WSJ: “Art, Fashion, Satisfaction”

November 12, 2016

From the Wall Street Journal

A Rolling Stones Exhibition to Rock New York
’Exhibitionism’ shows the band’s cultural influence; Sui and Scorsese

After taking LSD one day in 1967, Rolling Stones guitarist Keith Richards got bored and started painting his boots in psychedelic colors. Then he turned to his 1957 Les Paul guitar and painted it, too.

The fate of the boots is unclear, but the guitar—along with some 500 other items, including album cover art, tour posters and attire—is coming to downtown Manhattan. It’s part of the band’s first major exhibit, aptly titled “Exhibitionism.”

The show, which opened in London, will take up 17,000 square feet of display space at Industria, an event space in New York, from Nov. 12 to March 12. It starts with a large, lit-up image of the world showing where the Stones have toured over the decades, a short video about the band on 50 screens arranged in a circle and a replica of their first apartment in London. The first floor also includes re-created recording studios, and some roms have audio of the band members talking in the background. Upstairs, the show divides into categories such as style, film, and art and design, with a narrative by directorMartin Scorsese and 3-D concert footage.

The Australian production company International Entertainment Consulting, which was behind a 2014 Stones tour, came up with the idea for the show and contacted the band. Mr. Richards, Mick Jaggerand other band members had been storing troves of costumes and instruments in a warehouse in London and agreed that it was time to put some of it on display. “Mick was the best at keeping his wardrobe,” says curator Ileen Gallagher, former director of exhibitions for the Rock & Roll Hall of Fame and Museum in Cleveland. “Over the years various family members borrowed certain things, but he definitely had the most extensive wardrobe of anyone in the band.”

Mr. Richards saved items like an early diary of life in London. The other band members, Ronnie Wood and Charlie Watts, didn’t save as many of their belongings. None of them held on to much before 1972, so Ms. Gallagher had to contact collectors and museums to find earlier outfits, instruments and artwork.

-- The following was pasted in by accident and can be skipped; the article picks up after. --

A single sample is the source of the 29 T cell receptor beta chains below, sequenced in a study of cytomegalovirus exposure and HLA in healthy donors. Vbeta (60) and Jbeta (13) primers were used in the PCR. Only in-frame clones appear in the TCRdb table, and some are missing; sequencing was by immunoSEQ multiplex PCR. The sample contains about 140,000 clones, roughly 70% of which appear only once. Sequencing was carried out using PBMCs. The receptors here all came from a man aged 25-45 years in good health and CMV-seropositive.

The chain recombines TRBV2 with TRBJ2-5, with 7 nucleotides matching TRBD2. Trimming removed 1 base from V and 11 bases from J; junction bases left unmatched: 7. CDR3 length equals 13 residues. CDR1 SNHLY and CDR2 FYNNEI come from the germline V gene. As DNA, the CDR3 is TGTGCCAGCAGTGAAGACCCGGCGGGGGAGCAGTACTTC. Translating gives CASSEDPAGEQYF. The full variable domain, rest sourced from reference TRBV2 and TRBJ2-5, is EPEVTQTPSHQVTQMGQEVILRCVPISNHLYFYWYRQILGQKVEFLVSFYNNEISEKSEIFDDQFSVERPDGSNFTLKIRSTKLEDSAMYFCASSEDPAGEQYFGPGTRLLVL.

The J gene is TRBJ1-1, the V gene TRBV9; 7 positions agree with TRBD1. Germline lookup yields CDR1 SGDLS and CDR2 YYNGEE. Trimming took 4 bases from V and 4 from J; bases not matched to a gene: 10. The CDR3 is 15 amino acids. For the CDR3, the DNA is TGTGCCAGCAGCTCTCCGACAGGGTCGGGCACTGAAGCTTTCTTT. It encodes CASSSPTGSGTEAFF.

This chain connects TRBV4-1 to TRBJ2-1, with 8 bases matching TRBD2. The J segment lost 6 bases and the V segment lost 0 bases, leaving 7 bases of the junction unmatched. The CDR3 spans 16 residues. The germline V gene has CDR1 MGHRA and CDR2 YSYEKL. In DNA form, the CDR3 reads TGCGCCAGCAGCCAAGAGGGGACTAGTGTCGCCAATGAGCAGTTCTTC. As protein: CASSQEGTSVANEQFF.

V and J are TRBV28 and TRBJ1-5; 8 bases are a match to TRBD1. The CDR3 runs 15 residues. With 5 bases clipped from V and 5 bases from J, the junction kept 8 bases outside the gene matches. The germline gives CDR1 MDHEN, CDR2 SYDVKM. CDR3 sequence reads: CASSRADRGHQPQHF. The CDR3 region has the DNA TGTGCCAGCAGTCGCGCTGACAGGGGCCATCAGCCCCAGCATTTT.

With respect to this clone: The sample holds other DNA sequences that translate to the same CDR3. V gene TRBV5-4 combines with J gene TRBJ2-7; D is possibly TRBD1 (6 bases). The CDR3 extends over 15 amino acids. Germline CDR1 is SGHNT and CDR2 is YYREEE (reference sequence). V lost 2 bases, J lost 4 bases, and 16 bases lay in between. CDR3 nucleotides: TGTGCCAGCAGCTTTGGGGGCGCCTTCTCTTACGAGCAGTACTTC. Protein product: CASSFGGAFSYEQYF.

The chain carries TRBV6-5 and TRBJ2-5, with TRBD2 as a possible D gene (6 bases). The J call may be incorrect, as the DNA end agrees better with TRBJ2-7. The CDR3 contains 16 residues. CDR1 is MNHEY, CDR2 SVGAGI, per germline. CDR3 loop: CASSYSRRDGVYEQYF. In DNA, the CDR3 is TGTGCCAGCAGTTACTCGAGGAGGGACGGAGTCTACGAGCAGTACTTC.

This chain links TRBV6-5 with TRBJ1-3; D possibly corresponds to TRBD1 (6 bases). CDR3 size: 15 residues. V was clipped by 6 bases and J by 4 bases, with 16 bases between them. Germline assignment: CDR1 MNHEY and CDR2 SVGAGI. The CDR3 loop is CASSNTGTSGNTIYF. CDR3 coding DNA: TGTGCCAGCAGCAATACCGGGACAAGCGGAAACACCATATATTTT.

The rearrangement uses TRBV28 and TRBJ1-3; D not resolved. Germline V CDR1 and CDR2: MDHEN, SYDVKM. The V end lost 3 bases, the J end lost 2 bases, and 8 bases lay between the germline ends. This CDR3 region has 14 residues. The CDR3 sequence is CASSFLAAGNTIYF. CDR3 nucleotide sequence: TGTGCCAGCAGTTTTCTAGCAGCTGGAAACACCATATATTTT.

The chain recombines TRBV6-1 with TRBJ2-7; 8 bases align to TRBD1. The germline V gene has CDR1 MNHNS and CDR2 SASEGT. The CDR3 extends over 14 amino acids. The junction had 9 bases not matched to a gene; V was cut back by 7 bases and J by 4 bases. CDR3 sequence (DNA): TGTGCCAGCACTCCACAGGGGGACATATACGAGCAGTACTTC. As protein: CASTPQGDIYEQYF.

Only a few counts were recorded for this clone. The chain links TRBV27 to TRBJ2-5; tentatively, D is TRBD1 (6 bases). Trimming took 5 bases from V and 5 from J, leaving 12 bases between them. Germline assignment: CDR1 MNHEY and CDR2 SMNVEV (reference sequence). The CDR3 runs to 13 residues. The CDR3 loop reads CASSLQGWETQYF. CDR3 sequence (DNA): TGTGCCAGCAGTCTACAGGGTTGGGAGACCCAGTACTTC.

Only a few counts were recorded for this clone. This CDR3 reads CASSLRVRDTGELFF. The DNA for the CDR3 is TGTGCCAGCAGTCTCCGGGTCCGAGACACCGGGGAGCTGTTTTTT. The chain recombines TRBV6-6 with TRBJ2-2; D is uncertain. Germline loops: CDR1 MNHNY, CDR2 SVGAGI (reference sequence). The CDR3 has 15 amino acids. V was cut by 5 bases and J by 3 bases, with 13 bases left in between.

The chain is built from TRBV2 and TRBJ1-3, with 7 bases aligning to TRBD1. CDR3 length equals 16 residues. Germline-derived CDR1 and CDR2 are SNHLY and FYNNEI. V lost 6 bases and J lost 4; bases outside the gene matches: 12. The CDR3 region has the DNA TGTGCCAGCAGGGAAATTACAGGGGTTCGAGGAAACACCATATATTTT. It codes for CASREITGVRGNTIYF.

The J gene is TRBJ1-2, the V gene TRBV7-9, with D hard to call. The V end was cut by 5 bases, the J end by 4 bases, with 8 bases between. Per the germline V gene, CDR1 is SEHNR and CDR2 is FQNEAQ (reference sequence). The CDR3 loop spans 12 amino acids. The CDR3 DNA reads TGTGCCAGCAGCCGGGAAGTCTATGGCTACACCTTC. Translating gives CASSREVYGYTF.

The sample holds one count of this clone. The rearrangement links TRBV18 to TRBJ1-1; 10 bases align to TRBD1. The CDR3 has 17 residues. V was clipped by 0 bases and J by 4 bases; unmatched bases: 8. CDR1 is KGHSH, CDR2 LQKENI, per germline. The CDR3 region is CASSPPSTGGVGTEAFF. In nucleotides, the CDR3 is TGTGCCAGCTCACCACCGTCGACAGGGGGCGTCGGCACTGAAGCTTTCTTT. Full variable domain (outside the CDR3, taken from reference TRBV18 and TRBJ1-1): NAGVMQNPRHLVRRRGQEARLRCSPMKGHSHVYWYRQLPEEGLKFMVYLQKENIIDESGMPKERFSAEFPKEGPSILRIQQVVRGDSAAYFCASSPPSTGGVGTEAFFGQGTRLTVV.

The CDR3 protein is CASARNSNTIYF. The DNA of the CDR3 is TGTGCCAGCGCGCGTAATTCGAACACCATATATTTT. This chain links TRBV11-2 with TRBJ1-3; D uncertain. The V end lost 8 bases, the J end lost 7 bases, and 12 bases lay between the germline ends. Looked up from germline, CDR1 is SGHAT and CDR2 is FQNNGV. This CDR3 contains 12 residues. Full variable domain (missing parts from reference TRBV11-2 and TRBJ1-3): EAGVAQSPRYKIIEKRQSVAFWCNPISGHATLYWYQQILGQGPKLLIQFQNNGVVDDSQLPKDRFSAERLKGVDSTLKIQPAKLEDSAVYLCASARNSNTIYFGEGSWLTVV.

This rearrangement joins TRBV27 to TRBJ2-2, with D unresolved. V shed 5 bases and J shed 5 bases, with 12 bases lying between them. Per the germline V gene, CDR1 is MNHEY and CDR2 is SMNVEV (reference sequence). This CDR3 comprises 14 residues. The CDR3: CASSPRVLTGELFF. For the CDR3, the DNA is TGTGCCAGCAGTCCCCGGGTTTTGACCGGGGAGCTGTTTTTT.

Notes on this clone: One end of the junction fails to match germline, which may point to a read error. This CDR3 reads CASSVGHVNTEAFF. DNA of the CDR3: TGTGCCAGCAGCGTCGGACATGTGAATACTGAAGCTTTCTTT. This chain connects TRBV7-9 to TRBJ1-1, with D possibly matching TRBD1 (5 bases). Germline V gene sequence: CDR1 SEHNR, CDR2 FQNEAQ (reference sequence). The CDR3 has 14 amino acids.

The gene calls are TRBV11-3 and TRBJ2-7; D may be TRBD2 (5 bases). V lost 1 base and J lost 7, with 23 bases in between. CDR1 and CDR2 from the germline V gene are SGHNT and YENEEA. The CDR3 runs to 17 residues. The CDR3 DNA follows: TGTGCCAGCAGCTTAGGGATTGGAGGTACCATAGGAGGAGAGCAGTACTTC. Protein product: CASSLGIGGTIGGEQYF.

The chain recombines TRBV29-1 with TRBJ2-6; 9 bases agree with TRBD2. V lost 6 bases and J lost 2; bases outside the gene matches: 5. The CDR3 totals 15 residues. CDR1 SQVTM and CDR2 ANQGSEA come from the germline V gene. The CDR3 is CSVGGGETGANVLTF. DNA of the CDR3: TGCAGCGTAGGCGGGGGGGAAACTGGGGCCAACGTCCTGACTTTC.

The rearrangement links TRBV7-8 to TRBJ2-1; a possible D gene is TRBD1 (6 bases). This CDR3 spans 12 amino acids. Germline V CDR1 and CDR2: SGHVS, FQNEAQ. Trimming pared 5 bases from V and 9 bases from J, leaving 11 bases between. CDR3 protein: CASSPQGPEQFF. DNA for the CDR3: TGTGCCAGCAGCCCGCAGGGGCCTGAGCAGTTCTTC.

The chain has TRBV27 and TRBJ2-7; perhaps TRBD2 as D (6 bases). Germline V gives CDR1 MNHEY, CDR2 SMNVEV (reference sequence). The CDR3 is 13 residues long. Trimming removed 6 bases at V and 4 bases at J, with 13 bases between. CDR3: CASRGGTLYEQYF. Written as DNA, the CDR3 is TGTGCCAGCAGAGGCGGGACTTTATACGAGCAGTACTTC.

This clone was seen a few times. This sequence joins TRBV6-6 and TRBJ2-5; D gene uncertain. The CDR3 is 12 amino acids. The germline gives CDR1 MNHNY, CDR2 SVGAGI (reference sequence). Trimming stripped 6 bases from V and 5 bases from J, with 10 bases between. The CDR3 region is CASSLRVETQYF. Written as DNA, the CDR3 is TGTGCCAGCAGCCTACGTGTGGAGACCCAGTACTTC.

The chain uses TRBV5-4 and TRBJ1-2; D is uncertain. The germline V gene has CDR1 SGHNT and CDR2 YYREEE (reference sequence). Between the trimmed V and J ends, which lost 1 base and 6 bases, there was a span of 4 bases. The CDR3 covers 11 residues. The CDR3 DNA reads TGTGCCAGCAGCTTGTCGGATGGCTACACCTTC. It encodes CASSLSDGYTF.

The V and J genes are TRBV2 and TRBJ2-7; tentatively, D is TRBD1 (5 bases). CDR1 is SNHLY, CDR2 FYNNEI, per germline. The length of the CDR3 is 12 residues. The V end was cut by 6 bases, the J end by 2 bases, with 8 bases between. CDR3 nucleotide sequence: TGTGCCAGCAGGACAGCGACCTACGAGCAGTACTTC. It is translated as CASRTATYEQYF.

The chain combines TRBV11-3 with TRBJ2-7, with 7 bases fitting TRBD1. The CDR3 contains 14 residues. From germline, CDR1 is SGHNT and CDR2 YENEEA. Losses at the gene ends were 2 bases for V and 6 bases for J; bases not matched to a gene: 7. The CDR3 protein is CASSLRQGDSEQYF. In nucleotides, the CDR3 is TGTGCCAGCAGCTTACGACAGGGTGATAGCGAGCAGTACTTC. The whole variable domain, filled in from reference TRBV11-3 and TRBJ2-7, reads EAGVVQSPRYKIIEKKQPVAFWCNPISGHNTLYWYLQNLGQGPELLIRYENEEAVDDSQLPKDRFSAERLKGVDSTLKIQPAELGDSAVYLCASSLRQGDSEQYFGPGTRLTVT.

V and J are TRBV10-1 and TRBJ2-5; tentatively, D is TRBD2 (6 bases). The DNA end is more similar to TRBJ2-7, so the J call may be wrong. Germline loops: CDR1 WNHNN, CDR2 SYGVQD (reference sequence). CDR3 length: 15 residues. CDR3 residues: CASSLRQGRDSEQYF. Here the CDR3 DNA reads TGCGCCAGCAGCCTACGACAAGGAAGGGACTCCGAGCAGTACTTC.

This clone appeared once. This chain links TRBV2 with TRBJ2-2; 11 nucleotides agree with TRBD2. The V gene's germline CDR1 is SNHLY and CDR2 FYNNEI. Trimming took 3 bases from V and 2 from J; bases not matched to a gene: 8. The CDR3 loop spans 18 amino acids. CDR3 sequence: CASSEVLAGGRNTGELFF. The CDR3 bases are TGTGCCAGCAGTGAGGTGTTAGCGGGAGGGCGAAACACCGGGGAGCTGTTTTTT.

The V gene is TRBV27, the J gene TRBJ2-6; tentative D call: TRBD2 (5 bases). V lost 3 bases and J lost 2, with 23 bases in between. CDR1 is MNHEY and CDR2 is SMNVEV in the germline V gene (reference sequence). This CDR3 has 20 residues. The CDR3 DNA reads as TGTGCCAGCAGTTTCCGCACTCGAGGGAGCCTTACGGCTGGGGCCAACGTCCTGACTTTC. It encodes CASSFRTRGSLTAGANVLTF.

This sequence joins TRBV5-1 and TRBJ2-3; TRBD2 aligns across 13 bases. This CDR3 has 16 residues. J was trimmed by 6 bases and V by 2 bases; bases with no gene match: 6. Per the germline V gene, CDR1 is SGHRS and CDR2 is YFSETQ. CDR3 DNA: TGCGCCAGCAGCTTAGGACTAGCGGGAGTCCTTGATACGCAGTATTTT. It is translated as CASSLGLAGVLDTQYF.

The exhibit begins with the story of a young band eager to gain some attention. Visitors will see letters sent by Brian Jones, the group’s founder and original leader (who died at age 27), trying to get gigs. He insisted, “We are not a pop band. We are an R&B band.”

The show also emphasizes how much the Stones influenced fashion and art over the decades. Graphic designer John Pasche’s 1971 tongue-and-lips logo for the band still pops up frequently today. Contrary to rumor, it was not a drawing of Mr. Jagger’s own prominent lips. The singer had given Mr. Pasche a drawing of an Indian goddess as inspiration for the design. However, Ms. Gallagher adds, Mr. Pasche says that “he unconsciously was thinking about Mick’s lips” when he drew it.

Fashion designer Anna Sui contributes a voiceover about clothing in the 1960s to that part of the exhibition. “The Rolling Stones were at the forefront of that whole male peacock moment in the ’60s when the men were dressing as dandies and Victorian and Edwardian lords with ruffled shirts and frock jackets and even jewelry like brooches and rings,” she says.

When she first introduced menswear to her runway shows in 1993, Mr. Jagger was Ms. Sui’s first customer. He was appearing on “Saturday Night Live,” and Ms. Sui got a call saying that the singer wanted to see her designs. He ended up wearing one of her crepe suits and embroidered vests. In the Stones’ later years, high-end labels such as Alexander McQueen and Gucci started dressing them for their concerts.

Ms. Sui was inspired by the Stones again after thinking about the exhibit. She says it is reflected in her current fall collection, which has a vintage 1960s British classic rock look and themes from her favorite song by the band, “Child of the Moon.” The obscure 1968 track is classic Stones of that era, halfway between hippie bliss and edgy darkness, with lyrics like “Give me a wide-awake crescent-shaped smile.” Ms. Sui says, “I love the evocative nature of it, of psychedelia with more rock in it and the thoughts that it conjures up.”

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